It was probably on a push-button phone.
I remember how novel it felt to get one of those,
replacing the rotary dial-up model that had hung
on the kitchen wall for so many years,
a light green plastic model to match the wall paint.
For years it was the only phone in the house,
situated on the first floor, a pain
if you were on the third floor and it rang.
That break-neck run down to see if you could
get there before the caller gave up and hung up.
It was worse if I was out in the yard working.
That Jesse Owens full tilt sprint up the hill to see
if I could get there in time to answer with enough breath to talk.
Before the green wall mount, there was a black one sitting
on one of our four portable TV trays, in the same location,
perched atop both the white and the yellow-pages phone books.
I remember how novel it felt to get not only a phone
that took up no floor space, but one that was not black.
All phones everywhere were black, black with white dials,
and those tiny letters scrunched in above the numbers 2 through 9
inside the area of those small holes, holes perfect to dial with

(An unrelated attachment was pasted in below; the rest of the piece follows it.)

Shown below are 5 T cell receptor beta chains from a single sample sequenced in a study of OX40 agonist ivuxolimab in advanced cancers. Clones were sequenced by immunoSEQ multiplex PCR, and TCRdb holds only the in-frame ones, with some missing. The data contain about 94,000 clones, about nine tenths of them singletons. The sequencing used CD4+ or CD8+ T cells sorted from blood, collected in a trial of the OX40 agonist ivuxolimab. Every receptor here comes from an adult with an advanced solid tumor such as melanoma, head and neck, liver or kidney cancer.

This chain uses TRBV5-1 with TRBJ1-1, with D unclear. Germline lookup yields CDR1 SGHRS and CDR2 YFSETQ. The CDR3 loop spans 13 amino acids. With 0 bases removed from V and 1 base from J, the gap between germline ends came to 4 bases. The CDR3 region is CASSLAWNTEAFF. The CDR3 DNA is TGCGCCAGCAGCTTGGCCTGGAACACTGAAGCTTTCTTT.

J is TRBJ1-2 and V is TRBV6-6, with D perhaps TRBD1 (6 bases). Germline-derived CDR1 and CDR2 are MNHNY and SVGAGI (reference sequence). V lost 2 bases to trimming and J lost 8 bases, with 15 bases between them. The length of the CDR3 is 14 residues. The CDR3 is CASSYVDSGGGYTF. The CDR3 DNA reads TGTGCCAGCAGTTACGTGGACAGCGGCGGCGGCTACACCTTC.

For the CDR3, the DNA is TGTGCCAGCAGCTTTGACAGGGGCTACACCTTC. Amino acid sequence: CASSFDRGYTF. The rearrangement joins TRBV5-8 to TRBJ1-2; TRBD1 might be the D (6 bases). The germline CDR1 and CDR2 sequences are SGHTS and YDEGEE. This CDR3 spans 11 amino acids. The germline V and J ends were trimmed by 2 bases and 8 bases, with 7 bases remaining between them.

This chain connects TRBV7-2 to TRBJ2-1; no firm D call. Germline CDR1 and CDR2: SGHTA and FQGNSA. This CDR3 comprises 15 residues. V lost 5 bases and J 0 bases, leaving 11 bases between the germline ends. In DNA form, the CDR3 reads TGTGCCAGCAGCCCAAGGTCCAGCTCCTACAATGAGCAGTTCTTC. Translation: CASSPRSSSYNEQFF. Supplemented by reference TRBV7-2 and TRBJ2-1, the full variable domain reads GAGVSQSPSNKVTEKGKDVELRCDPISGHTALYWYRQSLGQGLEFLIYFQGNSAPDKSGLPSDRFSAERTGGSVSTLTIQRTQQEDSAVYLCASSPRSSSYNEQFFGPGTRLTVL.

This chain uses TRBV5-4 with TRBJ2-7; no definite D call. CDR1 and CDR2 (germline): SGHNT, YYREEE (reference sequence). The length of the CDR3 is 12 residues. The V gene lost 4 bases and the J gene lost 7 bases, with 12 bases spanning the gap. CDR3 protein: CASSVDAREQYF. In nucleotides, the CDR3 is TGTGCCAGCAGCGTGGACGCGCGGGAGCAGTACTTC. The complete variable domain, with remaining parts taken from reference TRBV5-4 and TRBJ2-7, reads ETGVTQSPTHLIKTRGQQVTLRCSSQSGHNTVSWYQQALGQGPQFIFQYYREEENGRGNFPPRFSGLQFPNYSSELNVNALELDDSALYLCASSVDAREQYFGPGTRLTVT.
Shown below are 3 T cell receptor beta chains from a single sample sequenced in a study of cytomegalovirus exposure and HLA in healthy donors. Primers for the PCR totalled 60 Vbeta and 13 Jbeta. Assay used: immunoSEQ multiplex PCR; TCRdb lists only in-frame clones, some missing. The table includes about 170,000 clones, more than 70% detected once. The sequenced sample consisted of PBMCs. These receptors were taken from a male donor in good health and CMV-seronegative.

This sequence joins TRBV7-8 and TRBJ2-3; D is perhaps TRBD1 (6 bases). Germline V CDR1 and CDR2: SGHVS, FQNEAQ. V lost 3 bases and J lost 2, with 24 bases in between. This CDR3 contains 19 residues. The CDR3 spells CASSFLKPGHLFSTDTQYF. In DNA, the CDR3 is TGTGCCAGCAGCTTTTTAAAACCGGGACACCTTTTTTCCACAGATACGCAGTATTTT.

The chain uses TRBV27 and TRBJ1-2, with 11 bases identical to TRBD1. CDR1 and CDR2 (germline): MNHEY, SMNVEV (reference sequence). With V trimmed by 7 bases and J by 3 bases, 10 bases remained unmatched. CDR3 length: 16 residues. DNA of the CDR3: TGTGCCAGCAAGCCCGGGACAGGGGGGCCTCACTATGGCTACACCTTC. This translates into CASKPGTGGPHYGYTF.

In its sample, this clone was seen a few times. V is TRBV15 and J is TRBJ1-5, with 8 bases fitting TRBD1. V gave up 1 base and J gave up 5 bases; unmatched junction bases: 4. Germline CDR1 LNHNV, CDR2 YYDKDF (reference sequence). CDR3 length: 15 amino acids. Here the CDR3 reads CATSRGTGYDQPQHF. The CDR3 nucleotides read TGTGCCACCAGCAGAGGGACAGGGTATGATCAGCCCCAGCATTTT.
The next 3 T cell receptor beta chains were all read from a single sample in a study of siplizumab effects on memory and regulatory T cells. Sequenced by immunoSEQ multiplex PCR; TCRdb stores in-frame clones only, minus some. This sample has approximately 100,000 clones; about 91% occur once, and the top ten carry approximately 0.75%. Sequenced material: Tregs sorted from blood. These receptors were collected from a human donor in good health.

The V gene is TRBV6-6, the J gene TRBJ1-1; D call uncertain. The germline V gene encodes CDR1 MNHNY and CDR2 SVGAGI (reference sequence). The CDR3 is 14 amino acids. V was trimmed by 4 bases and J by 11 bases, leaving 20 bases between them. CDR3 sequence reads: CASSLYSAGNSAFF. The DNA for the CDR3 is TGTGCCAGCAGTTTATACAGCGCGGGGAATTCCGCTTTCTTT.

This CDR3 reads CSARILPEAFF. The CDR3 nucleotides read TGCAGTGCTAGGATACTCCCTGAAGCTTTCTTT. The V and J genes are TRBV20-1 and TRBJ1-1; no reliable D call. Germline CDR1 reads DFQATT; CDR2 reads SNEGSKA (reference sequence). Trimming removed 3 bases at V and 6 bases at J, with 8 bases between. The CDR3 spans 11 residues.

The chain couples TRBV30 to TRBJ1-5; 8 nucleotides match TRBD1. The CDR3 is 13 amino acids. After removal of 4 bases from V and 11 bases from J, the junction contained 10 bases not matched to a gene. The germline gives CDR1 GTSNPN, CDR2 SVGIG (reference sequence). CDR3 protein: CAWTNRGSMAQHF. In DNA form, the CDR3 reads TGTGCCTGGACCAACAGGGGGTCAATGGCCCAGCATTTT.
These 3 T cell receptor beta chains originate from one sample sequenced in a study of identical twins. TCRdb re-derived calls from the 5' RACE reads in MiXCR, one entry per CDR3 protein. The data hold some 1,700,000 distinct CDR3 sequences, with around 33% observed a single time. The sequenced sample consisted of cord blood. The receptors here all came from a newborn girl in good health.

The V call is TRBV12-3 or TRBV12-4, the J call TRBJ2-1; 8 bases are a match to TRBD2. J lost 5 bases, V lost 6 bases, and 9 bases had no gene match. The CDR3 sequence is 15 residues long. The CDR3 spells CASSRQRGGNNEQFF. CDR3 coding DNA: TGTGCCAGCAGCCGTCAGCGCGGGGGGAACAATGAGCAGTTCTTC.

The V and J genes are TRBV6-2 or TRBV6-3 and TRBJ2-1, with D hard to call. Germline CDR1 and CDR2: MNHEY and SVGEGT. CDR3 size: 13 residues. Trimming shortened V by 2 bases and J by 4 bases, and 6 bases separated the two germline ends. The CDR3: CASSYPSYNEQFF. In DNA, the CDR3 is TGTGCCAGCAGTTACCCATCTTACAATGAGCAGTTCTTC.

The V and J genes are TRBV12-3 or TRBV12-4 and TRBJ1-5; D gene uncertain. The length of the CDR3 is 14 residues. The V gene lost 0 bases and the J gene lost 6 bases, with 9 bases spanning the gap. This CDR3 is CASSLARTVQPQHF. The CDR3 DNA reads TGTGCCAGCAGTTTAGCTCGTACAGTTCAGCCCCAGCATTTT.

the eraser end of a pencil like actors did on TV.
About the same time my folks grew tired of running,
we had a second phone installed on the third floor.
Then, if you were on the second floor you had a choice:
a jog one flight up or one flight down.
You still had to run up from the yard if you were out there working,
but once we bought our first wireless with an answering machine,
the caller could decide whether to leave a message or hang up.
No more running for us.
With wireless came a phone for the second floor.
One phone per floor, such decadence.
With three phones came annual delivery of
three white-pages books, and three yellow-pages books.
Six phone books.
The forests that fell for all of us to phone numbers unknown.
The last time I called time, I remember her well,
the high-tech sounding electronic voice:
“At the tone the time will be.”
I don’t remember the last time I called information, 411,
nor do I remember the last time I called the operator, 0.
They were both real people, however, and you could
actually have a conversation with them if you wanted to.
I have no “landlines” anymore, no answering machines.
It’s only cellphones now, and if I want to look up a number, it’s Google.
One of these days, they will probably stop delivering phone books.
Nowadays it’s only one slim volume, half white, half yellow.
I pick it up off the front door mat and carry it to the recycling bin.